Tuesday, November 04, 2014

Nobody Expects The Spanish Inquisition

Nobody ever expects the morning runner (or in my case the morning shuffle-alonger), either.

Today as I was motivatin' over the hill,* I neared a house with a front door that had two big panes of glass in it.  I could see a woman standing there, but she didn't see me.  She didn't even look.  Instead she opened the door and released a small cha-wow-wow dog.**  This dog's name, as I soon learned, is "Precious."***

Unlike the woman who opened the door, Precious saw me and took an immediate and intense dislike to me.  She charged across the lawn in full cha-wow-wow attack mode, yipping all the way.

"Precious!  Precious!  You come back here!" the woman in the doorway yelled.

Precious either didn't hear her or didn't care.  She had her target, and she wasn't going to be dissuaded.

At one time, I would simply have increased my speed and left Precious in my dust, but that was then, and this was now.  I have one speed, slow, and that's all there is.  I do, however, have persistence.  I figured I could outlast Precious, or maybe another dog would come along and distract her before she could nip my ankles off.

And sure enough I could. Eventually the cries of "Precious, come back here!" faded behind me, and Precious gave up the chase.  I don't know if she got back home safely.  I guess I didn't really care.

*There are no hills in Alvin.  I just can't resist a gratuitous Chuck Berry allusion.

**I can never resist a gratuitous Twin Peaks allusion, either.

***"Precious" is also the name of Pam Crider's animal companion.  Her Precious is small but is not a cha-wow-wow.  Her grandson persuaded my brother to buy Precious at a flea market some years ago, but that's another story.

Monday, November 03, 2014

Morning Stroll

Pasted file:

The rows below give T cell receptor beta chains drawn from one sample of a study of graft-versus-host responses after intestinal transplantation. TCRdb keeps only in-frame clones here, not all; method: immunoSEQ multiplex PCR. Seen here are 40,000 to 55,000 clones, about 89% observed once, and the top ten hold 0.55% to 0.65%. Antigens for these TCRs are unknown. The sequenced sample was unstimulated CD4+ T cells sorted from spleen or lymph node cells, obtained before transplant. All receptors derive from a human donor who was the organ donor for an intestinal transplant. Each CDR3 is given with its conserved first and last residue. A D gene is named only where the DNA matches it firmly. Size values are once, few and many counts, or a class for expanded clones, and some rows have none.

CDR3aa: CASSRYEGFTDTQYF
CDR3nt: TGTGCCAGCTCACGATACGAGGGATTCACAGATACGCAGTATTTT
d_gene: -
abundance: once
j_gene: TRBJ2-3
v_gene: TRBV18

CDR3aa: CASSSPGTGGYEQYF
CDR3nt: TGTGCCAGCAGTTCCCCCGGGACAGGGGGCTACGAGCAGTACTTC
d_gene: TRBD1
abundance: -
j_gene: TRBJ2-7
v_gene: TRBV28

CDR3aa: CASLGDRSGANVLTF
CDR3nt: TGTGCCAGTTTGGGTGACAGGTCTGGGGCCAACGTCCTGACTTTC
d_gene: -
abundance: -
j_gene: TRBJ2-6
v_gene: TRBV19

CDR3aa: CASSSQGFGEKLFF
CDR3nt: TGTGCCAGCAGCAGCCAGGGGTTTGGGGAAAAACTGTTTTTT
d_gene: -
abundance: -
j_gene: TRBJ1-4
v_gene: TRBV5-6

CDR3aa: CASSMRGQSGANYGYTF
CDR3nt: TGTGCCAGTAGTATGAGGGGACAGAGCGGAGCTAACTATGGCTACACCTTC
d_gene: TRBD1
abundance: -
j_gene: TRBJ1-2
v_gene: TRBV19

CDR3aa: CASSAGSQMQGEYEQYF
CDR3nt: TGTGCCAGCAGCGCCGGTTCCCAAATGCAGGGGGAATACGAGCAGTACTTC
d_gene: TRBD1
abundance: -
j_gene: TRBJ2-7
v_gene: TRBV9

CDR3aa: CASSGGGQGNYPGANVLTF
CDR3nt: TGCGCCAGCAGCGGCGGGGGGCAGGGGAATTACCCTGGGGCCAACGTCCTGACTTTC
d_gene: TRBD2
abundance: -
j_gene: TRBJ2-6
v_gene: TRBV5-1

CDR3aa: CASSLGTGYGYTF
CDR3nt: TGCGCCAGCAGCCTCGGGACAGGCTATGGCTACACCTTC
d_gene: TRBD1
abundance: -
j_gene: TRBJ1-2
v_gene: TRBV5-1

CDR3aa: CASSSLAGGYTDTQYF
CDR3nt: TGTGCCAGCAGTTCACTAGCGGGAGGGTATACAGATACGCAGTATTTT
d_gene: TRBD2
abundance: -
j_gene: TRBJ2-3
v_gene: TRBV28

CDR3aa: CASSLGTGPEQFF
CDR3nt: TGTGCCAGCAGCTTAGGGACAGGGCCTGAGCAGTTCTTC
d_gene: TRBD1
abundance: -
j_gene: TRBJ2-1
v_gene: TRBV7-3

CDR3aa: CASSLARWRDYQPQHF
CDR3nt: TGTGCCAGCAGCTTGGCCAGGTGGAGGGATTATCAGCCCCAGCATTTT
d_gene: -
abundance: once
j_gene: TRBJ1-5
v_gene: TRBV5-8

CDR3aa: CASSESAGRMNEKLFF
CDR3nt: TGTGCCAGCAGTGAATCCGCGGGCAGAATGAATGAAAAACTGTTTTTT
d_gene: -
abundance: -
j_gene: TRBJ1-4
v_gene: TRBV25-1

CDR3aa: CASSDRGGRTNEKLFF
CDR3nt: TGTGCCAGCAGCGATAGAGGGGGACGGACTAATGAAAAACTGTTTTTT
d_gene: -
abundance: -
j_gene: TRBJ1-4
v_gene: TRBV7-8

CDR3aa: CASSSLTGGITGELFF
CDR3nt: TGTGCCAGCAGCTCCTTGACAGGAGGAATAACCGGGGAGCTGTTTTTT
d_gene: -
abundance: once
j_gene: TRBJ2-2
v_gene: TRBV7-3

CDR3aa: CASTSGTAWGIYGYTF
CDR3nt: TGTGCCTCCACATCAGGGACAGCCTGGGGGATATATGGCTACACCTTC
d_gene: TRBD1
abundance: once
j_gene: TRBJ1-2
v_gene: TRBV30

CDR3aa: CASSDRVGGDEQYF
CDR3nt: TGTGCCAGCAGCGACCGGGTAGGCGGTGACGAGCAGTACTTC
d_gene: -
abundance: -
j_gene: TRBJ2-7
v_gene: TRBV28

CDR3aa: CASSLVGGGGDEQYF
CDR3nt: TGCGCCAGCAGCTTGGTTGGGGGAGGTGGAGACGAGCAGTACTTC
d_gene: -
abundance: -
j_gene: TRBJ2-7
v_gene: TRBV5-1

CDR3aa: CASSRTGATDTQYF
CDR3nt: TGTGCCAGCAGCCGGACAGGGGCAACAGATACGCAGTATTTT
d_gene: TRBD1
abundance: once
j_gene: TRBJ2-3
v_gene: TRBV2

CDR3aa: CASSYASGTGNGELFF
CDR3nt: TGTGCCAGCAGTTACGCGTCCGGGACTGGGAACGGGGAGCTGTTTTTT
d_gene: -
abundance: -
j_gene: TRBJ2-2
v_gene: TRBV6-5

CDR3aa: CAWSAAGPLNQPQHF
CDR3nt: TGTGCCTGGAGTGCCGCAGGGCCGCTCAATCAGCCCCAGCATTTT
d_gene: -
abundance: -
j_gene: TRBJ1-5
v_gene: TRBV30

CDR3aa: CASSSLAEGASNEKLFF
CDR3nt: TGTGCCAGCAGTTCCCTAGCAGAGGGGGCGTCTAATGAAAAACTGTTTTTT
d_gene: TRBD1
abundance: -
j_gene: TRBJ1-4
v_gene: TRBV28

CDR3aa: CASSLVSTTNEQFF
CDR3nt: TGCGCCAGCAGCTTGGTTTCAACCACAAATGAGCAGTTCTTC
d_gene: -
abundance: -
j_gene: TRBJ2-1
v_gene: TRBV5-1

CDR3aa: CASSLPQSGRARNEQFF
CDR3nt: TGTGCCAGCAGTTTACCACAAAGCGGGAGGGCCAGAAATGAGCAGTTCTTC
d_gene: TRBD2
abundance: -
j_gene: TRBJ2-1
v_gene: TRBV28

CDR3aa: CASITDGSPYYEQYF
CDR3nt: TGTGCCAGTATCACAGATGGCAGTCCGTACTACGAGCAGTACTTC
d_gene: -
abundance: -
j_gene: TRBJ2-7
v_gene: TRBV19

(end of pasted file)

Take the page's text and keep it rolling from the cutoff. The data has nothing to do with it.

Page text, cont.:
This morning when I was out for my usual run (or, more accurately, my old-man shuffle-along), some guy standing on his front porch called out, "Taking a morning stroll, I see." Now the rule that we runners (or shufflers) follow in Texas is, never make a rude gesture or comment because the other guy is probably armed." So I just said, "Sure am," and kept on shuffling.

Saturday, October 18, 2014

I'm Gaining. Or Not.

Every morning I go out for what I like to call “a run.” It’s not really a run. It’s not even a jog. It’s more like shuffling along. But anyway, I go out, and for a man of my advanced years, that’s not too bad. (And don't go telling me about Ronnie Ward and all his Iron Man trophies. He's younger than I am, and Acree-trained, besides.)

Some mornings, I see other people out getting exercise, and today was one of those days. The person was too far ahead of me to make out much about him (or her), and in cases like that I like to test myself by seeing if I can gain any ground on her (or him). So I start shuffling a little faster, although “faster” isn’t exactly the right word to use in this context. Today it was a struggle, but I found that after a while I was gaining a little bit, not much, but enough to encourage me. I tried to pick up the pace, and eventually I found that I’d gained some more. Still not much, but at least I was gaining. The old guy still had it! Or so I thought until I finally realized that the person was walking toward me instead of away from me. I knew I’d slowed down a lot, but this is ridiculous.

Wednesday, July 30, 2014

Monday, July 21, 2014

Staying on the Left Side, which Is Right

It's about time for my annual update to this blog.  You probably thought I'd forgotten about it, but I haven't.  I'm just lazy.